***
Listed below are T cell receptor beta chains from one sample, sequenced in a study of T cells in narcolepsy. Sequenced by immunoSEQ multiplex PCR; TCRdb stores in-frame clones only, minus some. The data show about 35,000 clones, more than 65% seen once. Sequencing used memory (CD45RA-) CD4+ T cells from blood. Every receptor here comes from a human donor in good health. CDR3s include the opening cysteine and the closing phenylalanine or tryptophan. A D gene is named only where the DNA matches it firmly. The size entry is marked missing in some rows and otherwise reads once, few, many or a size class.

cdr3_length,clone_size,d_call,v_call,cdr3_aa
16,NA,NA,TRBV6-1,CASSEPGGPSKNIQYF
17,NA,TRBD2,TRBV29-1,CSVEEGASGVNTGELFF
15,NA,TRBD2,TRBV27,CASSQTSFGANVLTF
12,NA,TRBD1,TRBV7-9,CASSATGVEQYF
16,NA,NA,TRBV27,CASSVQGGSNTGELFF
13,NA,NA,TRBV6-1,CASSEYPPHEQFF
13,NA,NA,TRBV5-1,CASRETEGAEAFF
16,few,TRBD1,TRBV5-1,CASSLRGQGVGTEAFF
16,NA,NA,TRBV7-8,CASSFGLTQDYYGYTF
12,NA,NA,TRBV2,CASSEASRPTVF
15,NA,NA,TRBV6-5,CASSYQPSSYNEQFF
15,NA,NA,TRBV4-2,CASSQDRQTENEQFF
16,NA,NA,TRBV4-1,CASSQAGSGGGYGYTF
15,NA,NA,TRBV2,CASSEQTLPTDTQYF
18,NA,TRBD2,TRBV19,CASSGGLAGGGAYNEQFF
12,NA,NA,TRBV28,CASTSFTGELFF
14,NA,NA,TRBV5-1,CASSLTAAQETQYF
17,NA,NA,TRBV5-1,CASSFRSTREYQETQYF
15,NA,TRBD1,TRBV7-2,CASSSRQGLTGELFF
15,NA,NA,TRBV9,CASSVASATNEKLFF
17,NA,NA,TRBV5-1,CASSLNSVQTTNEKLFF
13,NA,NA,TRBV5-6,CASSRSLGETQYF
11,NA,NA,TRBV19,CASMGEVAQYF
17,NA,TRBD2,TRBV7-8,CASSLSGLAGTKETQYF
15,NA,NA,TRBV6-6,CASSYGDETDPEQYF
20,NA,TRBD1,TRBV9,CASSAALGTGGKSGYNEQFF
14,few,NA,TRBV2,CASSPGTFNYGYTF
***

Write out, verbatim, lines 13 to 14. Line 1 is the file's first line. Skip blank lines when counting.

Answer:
15,NA,NA,TRBV6-5,CASSYQPSSYNEQFF
15,NA,NA,TRBV4-2,CASSQDRQTENEQFF